Becoming a “Christian” is supposed to be a life-changing experience (2 Cor. 5:17). Through the Holy Spirit, as our “Counselor” (John 14:16–17), Christians move through a process of sanctification, learning about God, what He expects of us, and drawing closer to Him. Though Christians continue to sin, we should be convicted and repent of those practices, and, as such, should better display the “fruits of the Spirit” which includes “self-control” (Gal. 5:22–23). If true, then one should expect evidence in various aspects of life.
This is the first in a series of articles looking at the differences between the general population and Biblical Christians in America. In the future, we will explore topics such as incarcerations, recidivism, juvenile delinquency, domestic violence, and crime in general. This first article is on the divorce rates between Christians and non-Christians. Is there a difference?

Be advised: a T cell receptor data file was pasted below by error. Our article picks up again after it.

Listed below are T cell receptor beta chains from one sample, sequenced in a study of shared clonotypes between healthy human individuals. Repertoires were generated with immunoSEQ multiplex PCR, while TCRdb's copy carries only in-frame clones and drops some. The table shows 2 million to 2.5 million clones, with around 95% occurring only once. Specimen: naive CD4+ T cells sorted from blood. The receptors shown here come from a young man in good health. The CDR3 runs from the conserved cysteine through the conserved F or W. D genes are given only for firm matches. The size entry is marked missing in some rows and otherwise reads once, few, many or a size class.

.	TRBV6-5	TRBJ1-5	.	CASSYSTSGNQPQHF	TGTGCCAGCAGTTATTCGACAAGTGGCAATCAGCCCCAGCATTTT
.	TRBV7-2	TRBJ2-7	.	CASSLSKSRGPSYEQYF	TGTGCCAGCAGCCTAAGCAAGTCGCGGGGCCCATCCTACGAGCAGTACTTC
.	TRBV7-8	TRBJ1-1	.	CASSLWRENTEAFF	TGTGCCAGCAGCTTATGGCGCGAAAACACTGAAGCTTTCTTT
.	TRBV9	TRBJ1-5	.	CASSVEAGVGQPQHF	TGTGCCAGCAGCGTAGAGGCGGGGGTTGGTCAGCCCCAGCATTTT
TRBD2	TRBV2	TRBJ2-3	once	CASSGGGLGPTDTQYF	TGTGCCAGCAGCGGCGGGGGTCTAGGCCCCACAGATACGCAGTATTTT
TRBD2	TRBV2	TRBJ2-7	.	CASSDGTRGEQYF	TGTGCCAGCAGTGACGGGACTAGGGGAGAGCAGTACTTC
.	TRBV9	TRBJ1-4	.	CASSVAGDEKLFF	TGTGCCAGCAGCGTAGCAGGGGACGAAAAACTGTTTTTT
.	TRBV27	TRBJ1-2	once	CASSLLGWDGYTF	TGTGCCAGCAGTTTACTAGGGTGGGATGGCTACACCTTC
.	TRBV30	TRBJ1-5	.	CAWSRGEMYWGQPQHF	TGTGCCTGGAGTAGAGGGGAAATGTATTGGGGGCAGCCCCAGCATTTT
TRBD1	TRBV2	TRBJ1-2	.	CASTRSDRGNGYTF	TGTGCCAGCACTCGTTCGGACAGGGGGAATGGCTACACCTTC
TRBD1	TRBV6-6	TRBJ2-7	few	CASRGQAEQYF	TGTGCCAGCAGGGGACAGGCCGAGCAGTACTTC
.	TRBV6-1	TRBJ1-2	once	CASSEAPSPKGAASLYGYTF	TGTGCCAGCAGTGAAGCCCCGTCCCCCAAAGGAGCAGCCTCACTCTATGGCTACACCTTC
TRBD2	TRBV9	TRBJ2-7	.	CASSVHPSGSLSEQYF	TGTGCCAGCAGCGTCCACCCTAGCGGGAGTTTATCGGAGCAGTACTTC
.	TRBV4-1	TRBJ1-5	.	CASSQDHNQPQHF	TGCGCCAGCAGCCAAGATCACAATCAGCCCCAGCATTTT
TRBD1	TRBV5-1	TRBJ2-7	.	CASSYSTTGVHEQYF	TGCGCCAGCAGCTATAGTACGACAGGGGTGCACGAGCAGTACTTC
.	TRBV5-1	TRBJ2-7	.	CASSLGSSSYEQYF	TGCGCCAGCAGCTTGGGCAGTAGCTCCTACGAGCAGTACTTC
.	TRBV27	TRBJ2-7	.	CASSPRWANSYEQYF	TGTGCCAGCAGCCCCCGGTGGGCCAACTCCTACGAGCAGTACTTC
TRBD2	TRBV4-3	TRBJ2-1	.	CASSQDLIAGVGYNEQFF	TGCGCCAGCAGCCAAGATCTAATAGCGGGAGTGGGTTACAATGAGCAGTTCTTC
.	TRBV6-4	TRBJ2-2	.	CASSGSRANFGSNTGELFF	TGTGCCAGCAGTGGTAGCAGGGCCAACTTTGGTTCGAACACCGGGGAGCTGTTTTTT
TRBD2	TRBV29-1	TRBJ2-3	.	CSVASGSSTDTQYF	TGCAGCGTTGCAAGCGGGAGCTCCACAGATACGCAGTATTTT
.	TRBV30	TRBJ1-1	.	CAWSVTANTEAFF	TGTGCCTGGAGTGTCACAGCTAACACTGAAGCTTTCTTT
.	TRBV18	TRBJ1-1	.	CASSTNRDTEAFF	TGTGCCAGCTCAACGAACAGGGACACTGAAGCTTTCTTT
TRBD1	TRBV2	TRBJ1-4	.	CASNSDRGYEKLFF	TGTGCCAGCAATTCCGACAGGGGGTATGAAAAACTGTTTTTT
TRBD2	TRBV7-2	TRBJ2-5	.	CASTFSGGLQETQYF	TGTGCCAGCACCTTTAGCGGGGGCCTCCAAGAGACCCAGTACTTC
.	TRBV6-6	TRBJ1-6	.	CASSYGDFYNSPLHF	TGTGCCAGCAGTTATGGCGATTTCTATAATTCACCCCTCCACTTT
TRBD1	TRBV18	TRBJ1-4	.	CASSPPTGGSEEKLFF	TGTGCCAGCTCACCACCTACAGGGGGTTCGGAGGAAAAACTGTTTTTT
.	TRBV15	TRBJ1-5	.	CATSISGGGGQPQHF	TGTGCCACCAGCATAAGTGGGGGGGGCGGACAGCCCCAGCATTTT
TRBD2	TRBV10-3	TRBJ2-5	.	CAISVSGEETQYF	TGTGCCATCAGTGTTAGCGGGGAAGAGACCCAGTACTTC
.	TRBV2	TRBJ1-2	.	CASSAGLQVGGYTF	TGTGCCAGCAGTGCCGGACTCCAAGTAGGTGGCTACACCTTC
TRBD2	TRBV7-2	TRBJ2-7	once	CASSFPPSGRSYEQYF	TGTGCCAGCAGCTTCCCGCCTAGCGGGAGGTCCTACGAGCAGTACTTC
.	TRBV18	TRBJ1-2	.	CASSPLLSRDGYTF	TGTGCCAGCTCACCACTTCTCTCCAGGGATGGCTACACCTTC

IT SEEMS THAT “EVANGELICAL CHRISTIANS” ACTUALLY HAVE A DIVORCE RATE OF ONLY 26% AS COMPARED TO THE GENERAL POPULATION OF 33%.